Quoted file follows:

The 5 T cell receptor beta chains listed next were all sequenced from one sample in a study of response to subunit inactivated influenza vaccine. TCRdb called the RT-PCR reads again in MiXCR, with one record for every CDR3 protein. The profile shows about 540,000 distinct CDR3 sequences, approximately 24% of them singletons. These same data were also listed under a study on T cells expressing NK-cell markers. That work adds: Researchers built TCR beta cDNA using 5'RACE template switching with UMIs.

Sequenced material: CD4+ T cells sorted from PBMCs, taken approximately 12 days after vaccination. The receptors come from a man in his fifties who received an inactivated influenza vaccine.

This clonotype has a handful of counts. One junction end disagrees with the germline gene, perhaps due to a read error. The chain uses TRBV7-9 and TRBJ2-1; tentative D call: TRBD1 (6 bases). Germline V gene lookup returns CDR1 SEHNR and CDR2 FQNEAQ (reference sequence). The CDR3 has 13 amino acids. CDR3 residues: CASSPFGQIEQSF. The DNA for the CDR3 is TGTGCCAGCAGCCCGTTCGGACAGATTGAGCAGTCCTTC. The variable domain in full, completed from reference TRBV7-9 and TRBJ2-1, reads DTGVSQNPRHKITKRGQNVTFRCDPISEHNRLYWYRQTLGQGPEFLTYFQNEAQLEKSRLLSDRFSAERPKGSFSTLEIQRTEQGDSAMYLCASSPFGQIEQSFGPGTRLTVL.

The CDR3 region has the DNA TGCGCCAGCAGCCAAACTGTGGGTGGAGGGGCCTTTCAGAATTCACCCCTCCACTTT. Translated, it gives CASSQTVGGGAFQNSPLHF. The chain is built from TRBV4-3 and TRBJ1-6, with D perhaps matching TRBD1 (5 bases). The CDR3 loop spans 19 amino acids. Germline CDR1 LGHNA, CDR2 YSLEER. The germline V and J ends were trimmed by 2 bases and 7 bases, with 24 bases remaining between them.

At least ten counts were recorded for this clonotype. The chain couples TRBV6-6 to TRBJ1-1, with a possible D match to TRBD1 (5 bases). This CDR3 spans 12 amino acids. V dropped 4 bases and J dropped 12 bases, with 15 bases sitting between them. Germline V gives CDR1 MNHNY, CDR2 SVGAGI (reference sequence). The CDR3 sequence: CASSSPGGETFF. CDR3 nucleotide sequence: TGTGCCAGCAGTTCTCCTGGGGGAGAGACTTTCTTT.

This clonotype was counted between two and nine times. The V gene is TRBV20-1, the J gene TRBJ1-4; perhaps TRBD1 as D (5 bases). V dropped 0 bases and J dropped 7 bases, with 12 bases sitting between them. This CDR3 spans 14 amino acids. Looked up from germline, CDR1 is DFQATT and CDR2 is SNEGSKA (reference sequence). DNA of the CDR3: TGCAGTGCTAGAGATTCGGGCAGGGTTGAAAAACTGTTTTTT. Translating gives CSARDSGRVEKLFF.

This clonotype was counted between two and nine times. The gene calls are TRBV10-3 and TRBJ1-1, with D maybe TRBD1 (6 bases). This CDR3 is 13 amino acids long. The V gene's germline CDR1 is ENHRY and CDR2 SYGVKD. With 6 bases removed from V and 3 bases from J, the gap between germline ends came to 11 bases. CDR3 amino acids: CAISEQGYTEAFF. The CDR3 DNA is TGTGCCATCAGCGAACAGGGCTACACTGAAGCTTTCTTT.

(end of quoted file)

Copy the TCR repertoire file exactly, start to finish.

The 5 T cell receptor beta chains listed next were all sequenced from one sample in a study of response to subunit inactivated influenza vaccine. TCRdb called the RT-PCR reads again in MiXCR, with one record for every CDR3 protein. The profile shows about 540,000 distinct CDR3 sequences, approximately 24% of them singletons. These same data were also listed under a study on T cells expressing NK-cell markers. That work adds: Researchers built TCR beta cDNA using 5'RACE template switching with UMIs.

Sequenced material: CD4+ T cells sorted from PBMCs, taken approximately 12 days after vaccination. The receptors come from a man in his fifties who received an inactivated influenza vaccine.

This clonotype has a handful of counts. One junction end disagrees with the germline gene, perhaps due to a read error. The chain uses TRBV7-9 and TRBJ2-1; tentative D call: TRBD1 (6 bases). Germline V gene lookup returns CDR1 SEHNR and CDR2 FQNEAQ (reference sequence). The CDR3 has 13 amino acids. CDR3 residues: CASSPFGQIEQSF. The DNA for the CDR3 is TGTGCCAGCAGCCCGTTCGGACAGATTGAGCAGTCCTTC. The variable domain in full, completed from reference TRBV7-9 and TRBJ2-1, reads DTGVSQNPRHKITKRGQNVTFRCDPISEHNRLYWYRQTLGQGPEFLTYFQNEAQLEKSRLLSDRFSAERPKGSFSTLEIQRTEQGDSAMYLCASSPFGQIEQSFGPGTRLTVL.

The CDR3 region has the DNA TGCGCCAGCAGCCAAACTGTGGGTGGAGGGGCCTTTCAGAATTCACCCCTCCACTTT. Translated, it gives CASSQTVGGGAFQNSPLHF. The chain is built from TRBV4-3 and TRBJ1-6, with D perhaps matching TRBD1 (5 bases). The CDR3 loop spans 19 amino acids. Germline CDR1 LGHNA, CDR2 YSLEER. The germline V and J ends were trimmed by 2 bases and 7 bases, with 24 bases remaining between them.

At least ten counts were recorded for this clonotype. The chain couples TRBV6-6 to TRBJ1-1, with a possible D match to TRBD1 (5 bases). This CDR3 spans 12 amino acids. V dropped 4 bases and J dropped 12 bases, with 15 bases sitting between them. Germline V gives CDR1 MNHNY, CDR2 SVGAGI (reference sequence). The CDR3 sequence: CASSSPGGETFF. CDR3 nucleotide sequence: TGTGCCAGCAGTTCTCCTGGGGGAGAGACTTTCTTT.

This clonotype was counted between two and nine times. The V gene is TRBV20-1, the J gene TRBJ1-4; perhaps TRBD1 as D (5 bases). V dropped 0 bases and J dropped 7 bases, with 12 bases sitting between them. This CDR3 spans 14 amino acids. Looked up from germline, CDR1 is DFQATT and CDR2 is SNEGSKA (reference sequence). DNA of the CDR3: TGCAGTGCTAGAGATTCGGGCAGGGTTGAAAAACTGTTTTTT. Translating gives CSARDSGRVEKLFF.

This clonotype was counted between two and nine times. The gene calls are TRBV10-3 and TRBJ1-1, with D maybe TRBD1 (6 bases). This CDR3 is 13 amino acids long. The V gene's germline CDR1 is ENHRY and CDR2 SYGVKD. With 6 bases removed from V and 3 bases from J, the gap between germline ends came to 11 bases. CDR3 amino acids: CAISEQGYTEAFF. The CDR3 DNA is TGTGCCATCAGCGAACAGGGCTACACTGAAGCTTTCTTT.